Do you have some leftover foreign currency tucked away? If this is the case you are not alone. It is estimated that UK household have £4 billion of currency that is sitting around doing nothing, except possibly devaluing.
So, do you keep it at the back of the drawer until you’re able to travel again? Or do you get rid of it? If you’re considering getting rid of it here are some ideas from Shon Alam, founder of Bidwedge, for what you can do with it that are useful and fun.
Get some sterling
This is where you exchange your unused currency for sterling. Much as when you exchanged it originally, you will be offered an exchange rate. Unfortunately, many providers do not specify on their websites how much they will buy your currency back for. This means you either have to take your chances or spend time investigating, although it may be worth looking at a comparison website such as Comparetravelcash.
Also, some providers offer a guaranteed buy back service, where they will buy back your currency sometimes at the rate you bought it. However, be aware that this can come at an extra charge and you would have had to have exchanged it with them initially. Also, there is usually a time limit on this offer, so if it’s been sat in a drawer for a while you may be too late to take advantage of this. Maybe one to consider for next time but do check the T&Cs!
Bidwedge offers a very straightforward way to exchange your currency. You simply create a free account, state the amount of currency you have, hit ‘show me the money’ and they will tell you the price they will pay for your currency. If you agree, you post your currency to Bidwedge and the agreed amount will be paid direct into your bank account. There are no additional fees, postage is free, and all transactions are insured. Bidwedge is a community-based service and their approach means that they don’t need to trade with currency wholesalers and banks, allowing them to offer you competitive sell-back rates – even for very small amounts.
Sell it privately
If you have friends or family members who have, perhaps, booked for later in the year and it’s looking good for them that they will be able to get away, you could always sell your leftover cash to them and cut out the commissions for both of you. You could perhaps even have a deal to buy their spare currency when they get back for your next trip, and so on.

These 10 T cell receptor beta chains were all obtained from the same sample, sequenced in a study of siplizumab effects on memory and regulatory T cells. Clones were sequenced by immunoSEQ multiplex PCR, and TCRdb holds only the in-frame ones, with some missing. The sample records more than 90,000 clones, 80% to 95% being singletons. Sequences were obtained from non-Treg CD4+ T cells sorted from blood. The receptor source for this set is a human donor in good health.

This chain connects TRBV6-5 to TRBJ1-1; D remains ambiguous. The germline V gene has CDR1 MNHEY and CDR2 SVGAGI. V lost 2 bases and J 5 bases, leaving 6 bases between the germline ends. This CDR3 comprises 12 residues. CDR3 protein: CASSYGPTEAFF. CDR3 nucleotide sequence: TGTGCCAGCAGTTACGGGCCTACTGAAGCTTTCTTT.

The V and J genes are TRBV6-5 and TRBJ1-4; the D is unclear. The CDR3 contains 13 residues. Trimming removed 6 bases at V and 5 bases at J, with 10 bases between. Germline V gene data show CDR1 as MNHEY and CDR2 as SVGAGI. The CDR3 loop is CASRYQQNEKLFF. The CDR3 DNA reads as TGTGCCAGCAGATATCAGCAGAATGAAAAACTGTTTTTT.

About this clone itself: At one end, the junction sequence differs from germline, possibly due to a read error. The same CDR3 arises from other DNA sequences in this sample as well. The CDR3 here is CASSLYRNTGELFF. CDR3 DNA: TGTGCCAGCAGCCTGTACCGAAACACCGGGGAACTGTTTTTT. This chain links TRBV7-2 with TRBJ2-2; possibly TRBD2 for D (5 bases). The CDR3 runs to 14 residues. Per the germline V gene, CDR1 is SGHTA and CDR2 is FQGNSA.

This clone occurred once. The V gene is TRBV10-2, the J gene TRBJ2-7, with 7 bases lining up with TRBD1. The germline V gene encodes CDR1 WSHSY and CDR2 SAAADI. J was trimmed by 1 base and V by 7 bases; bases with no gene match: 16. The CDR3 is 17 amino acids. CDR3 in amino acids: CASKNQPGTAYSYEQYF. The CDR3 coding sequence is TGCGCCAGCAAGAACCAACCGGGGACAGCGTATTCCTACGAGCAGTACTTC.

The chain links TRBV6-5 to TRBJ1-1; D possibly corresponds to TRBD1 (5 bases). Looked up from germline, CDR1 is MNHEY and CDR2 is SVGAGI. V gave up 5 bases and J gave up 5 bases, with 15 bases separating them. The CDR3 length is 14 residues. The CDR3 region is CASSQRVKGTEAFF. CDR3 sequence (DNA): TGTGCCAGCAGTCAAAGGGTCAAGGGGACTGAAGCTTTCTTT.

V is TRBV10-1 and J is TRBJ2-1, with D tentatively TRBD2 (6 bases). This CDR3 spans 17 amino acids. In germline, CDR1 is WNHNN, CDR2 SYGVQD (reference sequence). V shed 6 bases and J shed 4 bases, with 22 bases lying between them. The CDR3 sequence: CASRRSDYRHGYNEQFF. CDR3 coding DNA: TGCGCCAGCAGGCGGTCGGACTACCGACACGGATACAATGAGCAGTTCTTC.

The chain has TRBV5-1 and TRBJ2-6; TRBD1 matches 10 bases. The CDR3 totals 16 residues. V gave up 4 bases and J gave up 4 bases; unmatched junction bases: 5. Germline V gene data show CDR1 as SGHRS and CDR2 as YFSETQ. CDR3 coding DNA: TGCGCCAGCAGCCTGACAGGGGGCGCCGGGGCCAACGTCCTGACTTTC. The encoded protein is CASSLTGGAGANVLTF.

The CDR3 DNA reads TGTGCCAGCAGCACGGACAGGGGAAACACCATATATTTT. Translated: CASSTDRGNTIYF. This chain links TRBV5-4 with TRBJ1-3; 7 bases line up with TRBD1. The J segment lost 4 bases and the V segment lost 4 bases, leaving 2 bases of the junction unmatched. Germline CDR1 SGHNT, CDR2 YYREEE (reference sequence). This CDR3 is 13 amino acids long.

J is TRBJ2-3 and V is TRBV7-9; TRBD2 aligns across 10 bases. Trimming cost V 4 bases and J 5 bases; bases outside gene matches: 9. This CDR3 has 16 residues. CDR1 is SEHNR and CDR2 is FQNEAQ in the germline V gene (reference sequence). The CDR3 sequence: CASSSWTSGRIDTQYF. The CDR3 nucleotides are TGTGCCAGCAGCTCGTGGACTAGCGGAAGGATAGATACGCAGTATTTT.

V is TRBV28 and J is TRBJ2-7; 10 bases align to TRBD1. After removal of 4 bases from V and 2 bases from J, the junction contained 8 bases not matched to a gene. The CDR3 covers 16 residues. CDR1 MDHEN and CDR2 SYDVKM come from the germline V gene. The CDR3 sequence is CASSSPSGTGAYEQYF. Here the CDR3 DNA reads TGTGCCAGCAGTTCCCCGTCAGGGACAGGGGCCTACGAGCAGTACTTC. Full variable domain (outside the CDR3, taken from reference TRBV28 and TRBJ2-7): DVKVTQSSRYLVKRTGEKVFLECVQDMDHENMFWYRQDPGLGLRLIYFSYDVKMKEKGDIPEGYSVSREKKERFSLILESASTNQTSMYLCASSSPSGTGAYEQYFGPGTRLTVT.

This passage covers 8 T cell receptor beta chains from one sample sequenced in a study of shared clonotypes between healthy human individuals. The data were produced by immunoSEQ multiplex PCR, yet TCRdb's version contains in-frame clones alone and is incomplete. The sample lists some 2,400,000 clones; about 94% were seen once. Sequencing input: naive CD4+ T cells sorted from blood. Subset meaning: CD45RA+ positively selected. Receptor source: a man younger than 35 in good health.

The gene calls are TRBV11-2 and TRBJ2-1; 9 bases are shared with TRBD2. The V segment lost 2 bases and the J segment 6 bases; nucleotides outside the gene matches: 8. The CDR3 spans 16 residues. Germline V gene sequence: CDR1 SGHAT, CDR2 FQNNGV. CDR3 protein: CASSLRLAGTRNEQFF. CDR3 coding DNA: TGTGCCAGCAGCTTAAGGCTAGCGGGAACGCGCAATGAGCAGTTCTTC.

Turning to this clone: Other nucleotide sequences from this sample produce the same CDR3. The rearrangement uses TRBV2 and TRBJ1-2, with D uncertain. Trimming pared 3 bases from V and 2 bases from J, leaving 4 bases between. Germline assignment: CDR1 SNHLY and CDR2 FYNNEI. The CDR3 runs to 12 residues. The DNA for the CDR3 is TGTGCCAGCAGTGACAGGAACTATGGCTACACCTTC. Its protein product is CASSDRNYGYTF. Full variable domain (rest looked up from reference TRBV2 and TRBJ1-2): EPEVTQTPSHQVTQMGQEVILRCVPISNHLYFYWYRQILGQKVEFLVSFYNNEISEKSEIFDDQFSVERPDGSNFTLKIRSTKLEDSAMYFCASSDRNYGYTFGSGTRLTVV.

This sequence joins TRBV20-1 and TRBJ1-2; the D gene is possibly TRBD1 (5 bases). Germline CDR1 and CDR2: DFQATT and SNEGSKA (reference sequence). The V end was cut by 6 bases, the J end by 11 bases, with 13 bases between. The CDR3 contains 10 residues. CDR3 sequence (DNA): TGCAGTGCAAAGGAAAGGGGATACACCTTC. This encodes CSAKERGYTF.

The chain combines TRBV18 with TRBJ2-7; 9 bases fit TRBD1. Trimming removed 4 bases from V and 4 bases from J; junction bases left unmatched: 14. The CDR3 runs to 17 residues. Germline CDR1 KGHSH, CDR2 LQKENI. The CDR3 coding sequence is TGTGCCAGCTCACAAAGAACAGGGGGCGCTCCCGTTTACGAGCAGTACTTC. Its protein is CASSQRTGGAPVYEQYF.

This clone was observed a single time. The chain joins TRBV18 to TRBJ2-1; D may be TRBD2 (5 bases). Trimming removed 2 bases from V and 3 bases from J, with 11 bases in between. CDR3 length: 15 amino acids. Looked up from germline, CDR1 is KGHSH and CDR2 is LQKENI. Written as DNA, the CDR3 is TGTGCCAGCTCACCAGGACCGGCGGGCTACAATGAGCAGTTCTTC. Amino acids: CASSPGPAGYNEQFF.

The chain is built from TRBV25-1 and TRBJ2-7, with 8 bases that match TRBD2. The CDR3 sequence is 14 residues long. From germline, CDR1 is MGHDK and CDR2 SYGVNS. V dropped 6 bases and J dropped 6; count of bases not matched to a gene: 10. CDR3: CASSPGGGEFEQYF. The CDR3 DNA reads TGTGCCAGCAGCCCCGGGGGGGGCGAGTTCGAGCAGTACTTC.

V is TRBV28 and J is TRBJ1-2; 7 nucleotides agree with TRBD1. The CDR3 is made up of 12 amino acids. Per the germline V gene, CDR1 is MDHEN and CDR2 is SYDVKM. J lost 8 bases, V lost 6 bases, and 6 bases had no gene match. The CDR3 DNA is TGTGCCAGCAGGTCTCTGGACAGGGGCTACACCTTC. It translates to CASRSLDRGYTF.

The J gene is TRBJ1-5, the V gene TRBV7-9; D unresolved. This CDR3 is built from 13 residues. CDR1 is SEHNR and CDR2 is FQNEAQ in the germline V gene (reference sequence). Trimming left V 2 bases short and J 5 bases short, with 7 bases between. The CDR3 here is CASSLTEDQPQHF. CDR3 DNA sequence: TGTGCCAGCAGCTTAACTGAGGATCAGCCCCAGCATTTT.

Engage in altruism
Make a charitable donation
Of course, many airlines will take spare coins on your return journey. Not much use to you now but worth considering for future trips! For now, if you have a favourite charity, it’s worth getting in touch with them and asking if they will accept your currency and how to donate it. Otherwise, when the high street charity stores, such as Oxfam and Mind, are open you can always pop in there. Most will take foreign currency as a donation. Others, such as Retina UK, will accept donations by post.
Help your friends
Rather than selling your currency to your friends, if you’d simply like to see the back of it, perhaps you could gift it to them to use when they’re on their holiday. If it’s just a few euros, they can have their first drink on you! I know you’re wishing you were sat in a taverna drinking a coffee or beer but perhaps knowing you bought that for them can make you feel just (well almost) as warm and fuzzy! If they’re not going away themselves, they may have children who would like to start, or grow, a foreign coin collection. It’s worth asking and bringing a smile to a little face or two.
Make your own souvenir
Instead of sitting ruing your missed holiday, why not get crafty and make a souvenir to remind you of your last foreign trip. Pinterest is flooded with ideas - even going as far as to using it as flooring - but you don’t have to be a DIY expert or talented artist to have some fun. Arm yourself with a glue gun and stick your unused coins to a photo frame, which can then hold your favourite holiday snap. Alternatively, frame the coins themselves, perhaps representing where you went; the shape of Greece in Euro cents or California written in nickels, quarters and dimes.
Make some funky jewellery
If you have a drill, why not make some funky, chunky jewellery with the coins? Do you have two matching coins? Why not turn them into drops for earrings? Or a large coin could be used as a pendant on a necklace. These could make an unusual and interesting gift, while potentially saving you the cost of a birthday present. Or go the whole hog and join all your coins together in a jingly bracelet that will remind you of your holidays whenever you wear it!
In most cases, as long as you don’t attempt to pass of the jewellery as legal tender, there aren’t any rules to stop you making your coin jewellery. But it is worth checking first for the particular currency you intend to use. See: https://coinsblog.ws/2016/04/coin-jewelry-is-not-legal-everywhere.html.
I hope some of these ideas will work for you. You always have the option of putting your foreign currency back in the drawer, but it could be more fun to do one or more of the above.